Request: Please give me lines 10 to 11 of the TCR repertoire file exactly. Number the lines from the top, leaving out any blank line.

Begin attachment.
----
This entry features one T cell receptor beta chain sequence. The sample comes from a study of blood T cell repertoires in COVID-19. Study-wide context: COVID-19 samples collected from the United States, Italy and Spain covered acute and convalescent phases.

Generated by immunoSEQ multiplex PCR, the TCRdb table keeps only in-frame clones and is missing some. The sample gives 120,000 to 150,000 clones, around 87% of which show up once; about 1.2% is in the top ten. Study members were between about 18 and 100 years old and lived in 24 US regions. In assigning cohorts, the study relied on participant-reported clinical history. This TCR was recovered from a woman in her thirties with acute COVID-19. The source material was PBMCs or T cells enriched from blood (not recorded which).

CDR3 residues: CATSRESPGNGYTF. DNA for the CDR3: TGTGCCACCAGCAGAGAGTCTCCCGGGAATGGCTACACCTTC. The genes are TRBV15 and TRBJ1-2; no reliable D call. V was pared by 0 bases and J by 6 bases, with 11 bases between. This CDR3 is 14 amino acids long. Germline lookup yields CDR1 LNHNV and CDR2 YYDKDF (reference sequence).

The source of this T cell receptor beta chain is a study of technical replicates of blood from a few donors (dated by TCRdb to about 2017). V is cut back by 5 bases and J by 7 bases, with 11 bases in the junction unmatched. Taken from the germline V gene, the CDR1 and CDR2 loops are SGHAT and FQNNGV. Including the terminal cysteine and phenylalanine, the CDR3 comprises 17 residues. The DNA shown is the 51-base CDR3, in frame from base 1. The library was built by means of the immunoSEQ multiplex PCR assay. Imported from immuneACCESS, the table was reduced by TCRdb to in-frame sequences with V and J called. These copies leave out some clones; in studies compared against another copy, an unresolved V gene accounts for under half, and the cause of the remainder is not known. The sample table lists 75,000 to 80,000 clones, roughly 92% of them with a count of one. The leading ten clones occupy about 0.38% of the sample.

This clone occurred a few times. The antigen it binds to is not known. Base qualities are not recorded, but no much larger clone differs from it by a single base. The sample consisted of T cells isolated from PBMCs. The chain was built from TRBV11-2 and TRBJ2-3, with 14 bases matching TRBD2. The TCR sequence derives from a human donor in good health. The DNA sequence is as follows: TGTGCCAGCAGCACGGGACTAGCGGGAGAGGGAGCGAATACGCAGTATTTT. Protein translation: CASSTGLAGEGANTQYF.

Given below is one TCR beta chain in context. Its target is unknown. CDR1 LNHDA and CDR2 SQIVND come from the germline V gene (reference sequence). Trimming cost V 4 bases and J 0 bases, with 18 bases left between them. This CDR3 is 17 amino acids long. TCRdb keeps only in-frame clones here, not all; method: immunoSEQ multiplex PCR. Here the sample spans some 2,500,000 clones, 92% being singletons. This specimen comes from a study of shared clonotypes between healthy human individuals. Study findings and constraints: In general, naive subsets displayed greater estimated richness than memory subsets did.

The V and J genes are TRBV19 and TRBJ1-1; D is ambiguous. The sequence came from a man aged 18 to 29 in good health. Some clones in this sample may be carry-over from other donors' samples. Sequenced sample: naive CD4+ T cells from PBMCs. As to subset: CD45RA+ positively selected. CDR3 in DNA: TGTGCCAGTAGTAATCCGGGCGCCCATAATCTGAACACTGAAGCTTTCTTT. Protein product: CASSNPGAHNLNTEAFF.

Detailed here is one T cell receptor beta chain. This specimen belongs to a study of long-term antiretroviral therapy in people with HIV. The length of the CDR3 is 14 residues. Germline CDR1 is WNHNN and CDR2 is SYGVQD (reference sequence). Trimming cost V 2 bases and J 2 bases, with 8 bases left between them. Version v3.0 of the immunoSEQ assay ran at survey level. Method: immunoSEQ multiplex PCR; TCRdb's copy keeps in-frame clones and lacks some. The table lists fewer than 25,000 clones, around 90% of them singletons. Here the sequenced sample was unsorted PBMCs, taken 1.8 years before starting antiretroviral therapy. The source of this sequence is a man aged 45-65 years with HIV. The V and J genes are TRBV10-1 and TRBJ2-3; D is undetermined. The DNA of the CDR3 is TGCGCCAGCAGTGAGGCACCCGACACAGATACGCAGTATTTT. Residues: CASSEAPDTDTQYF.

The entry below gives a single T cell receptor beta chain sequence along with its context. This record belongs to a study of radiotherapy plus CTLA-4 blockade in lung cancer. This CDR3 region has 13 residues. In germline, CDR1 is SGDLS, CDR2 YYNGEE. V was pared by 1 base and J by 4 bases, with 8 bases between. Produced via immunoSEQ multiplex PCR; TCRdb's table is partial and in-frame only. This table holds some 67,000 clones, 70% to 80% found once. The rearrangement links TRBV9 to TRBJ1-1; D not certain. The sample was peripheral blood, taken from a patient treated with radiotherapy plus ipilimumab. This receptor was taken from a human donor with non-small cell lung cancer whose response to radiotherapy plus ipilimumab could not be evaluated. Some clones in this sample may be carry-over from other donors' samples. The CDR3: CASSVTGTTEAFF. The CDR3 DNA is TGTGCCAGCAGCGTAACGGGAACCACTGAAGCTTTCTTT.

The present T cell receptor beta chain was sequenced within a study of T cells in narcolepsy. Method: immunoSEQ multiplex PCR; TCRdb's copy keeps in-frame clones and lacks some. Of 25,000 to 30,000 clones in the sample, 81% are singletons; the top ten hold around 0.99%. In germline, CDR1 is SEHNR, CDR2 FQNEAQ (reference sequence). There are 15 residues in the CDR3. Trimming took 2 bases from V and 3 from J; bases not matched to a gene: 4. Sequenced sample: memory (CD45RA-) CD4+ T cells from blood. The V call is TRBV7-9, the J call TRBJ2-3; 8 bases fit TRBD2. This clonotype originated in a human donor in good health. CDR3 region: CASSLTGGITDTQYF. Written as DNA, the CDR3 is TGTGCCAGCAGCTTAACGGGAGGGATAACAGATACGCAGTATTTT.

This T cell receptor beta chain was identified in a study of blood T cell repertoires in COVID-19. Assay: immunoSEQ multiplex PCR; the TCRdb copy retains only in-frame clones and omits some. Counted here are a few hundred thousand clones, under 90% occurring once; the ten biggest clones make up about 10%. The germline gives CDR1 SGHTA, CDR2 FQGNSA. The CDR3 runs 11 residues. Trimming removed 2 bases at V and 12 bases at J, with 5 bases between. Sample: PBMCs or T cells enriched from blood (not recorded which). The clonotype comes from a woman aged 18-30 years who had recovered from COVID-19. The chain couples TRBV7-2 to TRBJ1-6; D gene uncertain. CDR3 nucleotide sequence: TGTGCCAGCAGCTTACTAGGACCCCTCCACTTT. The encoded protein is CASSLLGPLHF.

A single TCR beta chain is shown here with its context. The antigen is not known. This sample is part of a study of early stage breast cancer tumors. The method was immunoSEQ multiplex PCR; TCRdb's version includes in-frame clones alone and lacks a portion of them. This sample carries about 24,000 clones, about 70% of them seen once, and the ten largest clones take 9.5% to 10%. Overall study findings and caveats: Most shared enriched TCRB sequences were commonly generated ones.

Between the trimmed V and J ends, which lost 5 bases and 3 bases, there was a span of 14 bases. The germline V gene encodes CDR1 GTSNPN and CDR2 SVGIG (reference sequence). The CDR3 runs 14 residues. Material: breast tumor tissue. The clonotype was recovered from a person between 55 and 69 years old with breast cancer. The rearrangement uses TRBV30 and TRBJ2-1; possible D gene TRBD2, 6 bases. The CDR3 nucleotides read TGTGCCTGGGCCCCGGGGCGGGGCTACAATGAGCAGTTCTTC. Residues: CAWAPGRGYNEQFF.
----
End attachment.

The present T cell receptor beta chain was sequenced within a study of T cells in narcolepsy. Method: immunoSEQ multiplex PCR; TCRdb's copy keeps in-frame clones and lacks some. Of 25,000 to 30,000 clones in the sample, 81% are singletons; the top ten hold around 0.99%. In germline, CDR1 is SEHNR, CDR2 FQNEAQ (reference sequence). There are 15 residues in the CDR3. Trimming took 2 bases from V and 3 from J; bases not matched to a gene: 4. Sequenced sample: memory (CD45RA-) CD4+ T cells from blood. The V call is TRBV7-9, the J call TRBJ2-3; 8 bases fit TRBD2. This clonotype originated in a human donor in good health. CDR3 region: CASSLTGGITDTQYF. Written as DNA, the CDR3 is TGTGCCAGCAGCTTAACGGGAGGGATAACAGATACGCAGTATTTT.

This T cell receptor beta chain was identified in a study of blood T cell repertoires in COVID-19. Assay: immunoSEQ multiplex PCR; the TCRdb copy retains only in-frame clones and omits some. Counted here are a few hundred thousand clones, under 90% occurring once; the ten biggest clones make up about 10%. The germline gives CDR1 SGHTA, CDR2 FQGNSA. The CDR3 runs 11 residues. Trimming removed 2 bases at V and 12 bases at J, with 5 bases between. Sample: PBMCs or T cells enriched from blood (not recorded which). The clonotype comes from a woman aged 18-30 years who had recovered from COVID-19. The chain couples TRBV7-2 to TRBJ1-6; D gene uncertain. CDR3 nucleotide sequence: TGTGCCAGCAGCTTACTAGGACCCCTCCACTTT. The encoded protein is CASSLLGPLHF.